It still hits me sometimes when you get little kids come up to you and they want an autograph. It’s so weird! I’ve never had that in basketball! Sometimes you get taken aback by it. After the home game with Brisbane, there were kids just giving me hats and balls and t-shirts [to sign] – and some kids give you anything! Even a piece of fruit to sign! It’s weird but I love it, and I would never say no if any kid, or anyone, came up to me.

It just shows you how incredible the sport is in Australia. There are so many young women, young kids, that want to play footy. So I believe, no doubt, this will be around forever. I think the only thing that will grow is the talent and more interest. We’re so humbled and so privileged to be a part of it, I think that just makes the journey, this whole new lifestyle for me, so much more worth it. And yeah, we have tough losses and it’s hard, but the crowd… You look at those young kids, and you see the passion in their eyes and that makes it all worth it. All the running that we did in pre-season, it’s all worth it!

In Round One… you walk out and you see – I can’t remember how many people, I think well over 10,000. And you just look around and that’s a bit of a wake up call. You soak it up. As soon as that first bounce up went it was like, wow, we’re playing footy – this is it. And even though the results weren’t what we wanted, the experience is still something that you can’t compare to anything. You’ll never get that again, playing Round One in the first ever AFL Women’s inaugural season.”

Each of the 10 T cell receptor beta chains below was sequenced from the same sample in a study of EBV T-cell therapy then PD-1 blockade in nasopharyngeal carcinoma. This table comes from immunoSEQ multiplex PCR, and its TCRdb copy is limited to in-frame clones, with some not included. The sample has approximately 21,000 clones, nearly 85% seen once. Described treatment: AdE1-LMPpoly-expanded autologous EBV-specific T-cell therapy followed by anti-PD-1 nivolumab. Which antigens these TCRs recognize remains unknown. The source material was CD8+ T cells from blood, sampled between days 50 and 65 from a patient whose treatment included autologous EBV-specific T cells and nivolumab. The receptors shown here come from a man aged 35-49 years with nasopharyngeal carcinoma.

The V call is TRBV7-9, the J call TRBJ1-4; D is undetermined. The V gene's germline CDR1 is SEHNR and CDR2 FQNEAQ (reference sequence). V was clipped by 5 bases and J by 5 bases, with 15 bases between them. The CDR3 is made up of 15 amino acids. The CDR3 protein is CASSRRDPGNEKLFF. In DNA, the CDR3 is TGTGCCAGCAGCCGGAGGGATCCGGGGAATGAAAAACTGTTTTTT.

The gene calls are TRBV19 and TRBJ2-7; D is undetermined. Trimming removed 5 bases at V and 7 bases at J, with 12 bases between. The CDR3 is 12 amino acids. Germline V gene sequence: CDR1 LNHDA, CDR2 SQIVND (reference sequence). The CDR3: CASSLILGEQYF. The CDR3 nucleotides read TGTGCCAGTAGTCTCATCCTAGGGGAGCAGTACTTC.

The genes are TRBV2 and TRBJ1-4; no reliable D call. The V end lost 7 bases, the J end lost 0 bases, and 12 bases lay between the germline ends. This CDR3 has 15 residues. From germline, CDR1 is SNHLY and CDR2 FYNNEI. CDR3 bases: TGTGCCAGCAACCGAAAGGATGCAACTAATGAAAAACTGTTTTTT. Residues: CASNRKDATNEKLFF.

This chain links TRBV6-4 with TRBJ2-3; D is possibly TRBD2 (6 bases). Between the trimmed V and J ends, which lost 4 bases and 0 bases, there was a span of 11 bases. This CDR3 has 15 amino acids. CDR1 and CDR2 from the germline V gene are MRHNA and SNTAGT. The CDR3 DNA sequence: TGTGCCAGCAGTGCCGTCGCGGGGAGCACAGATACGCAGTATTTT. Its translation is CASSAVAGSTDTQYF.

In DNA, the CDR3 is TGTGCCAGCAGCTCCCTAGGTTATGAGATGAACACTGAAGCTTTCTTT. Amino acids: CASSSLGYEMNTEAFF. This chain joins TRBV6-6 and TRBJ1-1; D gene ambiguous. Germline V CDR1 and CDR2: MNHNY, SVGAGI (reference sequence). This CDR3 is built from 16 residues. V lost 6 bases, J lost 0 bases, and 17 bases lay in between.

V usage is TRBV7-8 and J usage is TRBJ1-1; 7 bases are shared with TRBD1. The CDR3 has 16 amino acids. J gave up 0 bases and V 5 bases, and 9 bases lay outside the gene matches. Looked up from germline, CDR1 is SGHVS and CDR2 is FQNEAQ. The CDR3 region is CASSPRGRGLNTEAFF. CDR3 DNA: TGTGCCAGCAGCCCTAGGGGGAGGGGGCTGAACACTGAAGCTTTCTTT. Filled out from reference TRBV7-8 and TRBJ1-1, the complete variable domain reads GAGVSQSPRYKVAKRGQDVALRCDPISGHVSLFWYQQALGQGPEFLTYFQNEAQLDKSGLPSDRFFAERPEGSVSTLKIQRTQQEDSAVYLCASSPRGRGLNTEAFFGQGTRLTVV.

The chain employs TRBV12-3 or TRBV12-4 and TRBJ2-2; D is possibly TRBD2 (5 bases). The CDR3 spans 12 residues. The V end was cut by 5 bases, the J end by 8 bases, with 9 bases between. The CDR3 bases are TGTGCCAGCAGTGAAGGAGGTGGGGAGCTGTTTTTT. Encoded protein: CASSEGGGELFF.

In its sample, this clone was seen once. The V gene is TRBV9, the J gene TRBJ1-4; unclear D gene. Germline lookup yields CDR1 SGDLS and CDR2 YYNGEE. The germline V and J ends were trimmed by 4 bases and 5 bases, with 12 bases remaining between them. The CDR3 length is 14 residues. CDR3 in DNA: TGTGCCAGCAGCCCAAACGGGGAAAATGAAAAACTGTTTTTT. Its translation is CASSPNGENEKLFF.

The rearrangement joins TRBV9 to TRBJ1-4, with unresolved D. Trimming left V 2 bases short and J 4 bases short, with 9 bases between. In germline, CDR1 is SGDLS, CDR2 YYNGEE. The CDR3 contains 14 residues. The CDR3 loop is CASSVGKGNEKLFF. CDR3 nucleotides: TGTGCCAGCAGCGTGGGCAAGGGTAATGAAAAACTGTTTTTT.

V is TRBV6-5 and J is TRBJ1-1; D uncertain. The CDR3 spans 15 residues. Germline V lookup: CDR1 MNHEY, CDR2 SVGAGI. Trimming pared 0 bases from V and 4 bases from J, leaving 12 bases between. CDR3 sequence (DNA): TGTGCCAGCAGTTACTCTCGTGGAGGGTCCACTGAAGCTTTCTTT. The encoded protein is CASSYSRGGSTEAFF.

“I always have to make sure I bring my shin pads. Because [laughs] the first game in Darwin, I kind of knew I was going to play a little bit of ruck but no one told me about shin pads. So during the game, I don’t know how it happened – I must have gone up for a ruck and I’ve been hit in the shins with someone’s stud, and my shin was out like a golf ball. I looked down – actually, I couldn’t look at it, and then I looked again and thought “Oh my god that is disgusting!” I felt like I was going to… like, honestly it was the worst injury I’ve ever had! And then at quarter time I rushed off, got it strapped up – you can still feel it, there’s still a bump. And it was bruised all the way up. So now whenever I play I bring my shin pads. Even if I’m not meant to play the ruck that game, you never know you might get thrown in to it. 

Before a game I always speak to my mum. I have to speak to my mum on the phone. Just like, “Mum, I love you, I hope you watch the game.” That kind of sets me in that mood. It’s a calming thing. Knowing that she’s watching, or she’s thinking about me.”

“It really is to lead, not just girls, but to lead people. To be a role model. I remember when I was younger, the person who inspired me was Cathy Freeman. So I got up and went running, I got up and did those things. If I could be one of those people to a young girl who thinks “I want to play footy” or “I want to play basketball”, and that gets them out of bed in the morning and going to training? That motivates me. 

And my family as well, we’re a very close family. So I guess doing them proud as well. No matter where you come from or where you are in life, it’s up to you to deal with it. And I want to be able to say with my journey in life, you know what? I did what I wanted to do and I loved every minute of it. That’s my motivation.”